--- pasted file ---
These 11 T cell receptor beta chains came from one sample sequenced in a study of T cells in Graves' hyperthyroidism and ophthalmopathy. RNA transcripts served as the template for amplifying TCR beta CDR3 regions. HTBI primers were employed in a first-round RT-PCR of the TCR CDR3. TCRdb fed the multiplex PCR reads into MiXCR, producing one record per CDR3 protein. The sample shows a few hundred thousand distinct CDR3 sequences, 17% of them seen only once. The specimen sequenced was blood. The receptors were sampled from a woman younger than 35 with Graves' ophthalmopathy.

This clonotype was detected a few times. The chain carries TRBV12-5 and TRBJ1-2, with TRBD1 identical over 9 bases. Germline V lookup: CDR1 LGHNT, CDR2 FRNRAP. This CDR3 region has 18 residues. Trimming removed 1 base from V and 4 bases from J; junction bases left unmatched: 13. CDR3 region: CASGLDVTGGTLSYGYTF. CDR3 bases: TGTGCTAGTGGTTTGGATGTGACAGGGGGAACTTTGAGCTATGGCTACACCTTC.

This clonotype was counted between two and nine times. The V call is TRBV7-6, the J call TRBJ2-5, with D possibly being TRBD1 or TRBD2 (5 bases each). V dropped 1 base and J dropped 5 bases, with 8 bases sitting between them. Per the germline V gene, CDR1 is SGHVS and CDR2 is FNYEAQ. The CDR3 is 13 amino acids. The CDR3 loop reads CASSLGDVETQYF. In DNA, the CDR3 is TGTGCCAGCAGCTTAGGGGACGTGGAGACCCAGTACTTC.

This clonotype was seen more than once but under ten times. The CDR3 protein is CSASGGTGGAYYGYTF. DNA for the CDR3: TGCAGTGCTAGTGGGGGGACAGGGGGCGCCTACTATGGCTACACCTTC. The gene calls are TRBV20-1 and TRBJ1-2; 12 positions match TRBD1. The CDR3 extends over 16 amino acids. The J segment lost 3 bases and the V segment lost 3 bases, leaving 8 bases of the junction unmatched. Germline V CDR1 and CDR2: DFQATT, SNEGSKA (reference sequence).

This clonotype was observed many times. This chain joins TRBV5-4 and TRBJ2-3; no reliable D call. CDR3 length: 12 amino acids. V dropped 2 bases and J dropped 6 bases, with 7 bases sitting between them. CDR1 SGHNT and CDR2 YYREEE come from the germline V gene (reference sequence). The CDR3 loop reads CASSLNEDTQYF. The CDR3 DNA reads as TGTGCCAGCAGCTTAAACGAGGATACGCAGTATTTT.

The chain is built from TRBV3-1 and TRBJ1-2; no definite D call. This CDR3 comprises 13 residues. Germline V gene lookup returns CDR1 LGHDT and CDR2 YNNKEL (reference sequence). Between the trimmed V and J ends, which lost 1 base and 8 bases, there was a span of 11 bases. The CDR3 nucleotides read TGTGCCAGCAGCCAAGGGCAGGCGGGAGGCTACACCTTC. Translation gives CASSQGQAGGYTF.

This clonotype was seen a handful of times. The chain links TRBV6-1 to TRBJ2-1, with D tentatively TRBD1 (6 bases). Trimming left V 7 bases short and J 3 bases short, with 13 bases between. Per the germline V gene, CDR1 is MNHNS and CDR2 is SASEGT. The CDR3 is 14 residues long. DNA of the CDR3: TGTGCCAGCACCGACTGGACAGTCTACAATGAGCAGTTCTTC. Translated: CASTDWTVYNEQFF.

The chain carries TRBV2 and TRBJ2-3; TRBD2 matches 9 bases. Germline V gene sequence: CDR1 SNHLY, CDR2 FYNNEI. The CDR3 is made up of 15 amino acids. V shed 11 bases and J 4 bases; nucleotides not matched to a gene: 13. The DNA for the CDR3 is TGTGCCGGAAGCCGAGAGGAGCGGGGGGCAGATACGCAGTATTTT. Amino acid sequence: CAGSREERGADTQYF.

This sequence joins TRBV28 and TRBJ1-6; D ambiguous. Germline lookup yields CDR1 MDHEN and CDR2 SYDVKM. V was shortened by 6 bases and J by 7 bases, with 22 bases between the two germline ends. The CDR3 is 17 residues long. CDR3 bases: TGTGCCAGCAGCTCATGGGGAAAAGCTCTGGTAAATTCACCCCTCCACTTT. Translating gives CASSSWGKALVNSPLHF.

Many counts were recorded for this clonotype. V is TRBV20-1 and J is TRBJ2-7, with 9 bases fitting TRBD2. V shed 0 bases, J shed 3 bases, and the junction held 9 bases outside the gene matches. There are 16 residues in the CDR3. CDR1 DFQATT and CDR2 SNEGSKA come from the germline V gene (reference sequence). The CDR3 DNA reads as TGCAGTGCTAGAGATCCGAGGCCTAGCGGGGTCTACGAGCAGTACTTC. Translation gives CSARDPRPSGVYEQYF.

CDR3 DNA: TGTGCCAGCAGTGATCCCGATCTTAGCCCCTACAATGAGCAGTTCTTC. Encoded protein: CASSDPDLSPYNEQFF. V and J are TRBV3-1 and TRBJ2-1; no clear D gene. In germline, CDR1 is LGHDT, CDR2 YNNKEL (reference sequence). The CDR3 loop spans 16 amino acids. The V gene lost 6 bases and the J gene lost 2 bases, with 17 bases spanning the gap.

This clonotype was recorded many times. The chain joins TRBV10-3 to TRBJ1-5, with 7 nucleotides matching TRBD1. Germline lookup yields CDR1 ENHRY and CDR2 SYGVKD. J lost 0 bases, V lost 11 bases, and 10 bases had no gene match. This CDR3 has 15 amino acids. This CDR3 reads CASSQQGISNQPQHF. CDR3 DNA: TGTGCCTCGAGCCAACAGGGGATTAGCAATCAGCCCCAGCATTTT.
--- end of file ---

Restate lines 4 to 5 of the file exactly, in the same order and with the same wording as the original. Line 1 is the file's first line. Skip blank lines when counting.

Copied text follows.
This clonotype was seen more than once but under ten times. The CDR3 protein is CSASGGTGGAYYGYTF. DNA for the CDR3: TGCAGTGCTAGTGGGGGGACAGGGGGCGCCTACTATGGCTACACCTTC. The gene calls are TRBV20-1 and TRBJ1-2; 12 positions match TRBD1. The CDR3 extends over 16 amino acids. The J segment lost 3 bases and the V segment lost 3 bases, leaving 8 bases of the junction unmatched. Germline V CDR1 and CDR2: DFQATT, SNEGSKA (reference sequence).

This clonotype was observed many times. This chain joins TRBV5-4 and TRBJ2-3; no reliable D call. CDR3 length: 12 amino acids. V dropped 2 bases and J dropped 6 bases, with 7 bases sitting between them. CDR1 SGHNT and CDR2 YYREEE come from the germline V gene (reference sequence). The CDR3 loop reads CASSLNEDTQYF. The CDR3 DNA reads as TGTGCCAGCAGCTTAAACGAGGATACGCAGTATTTT.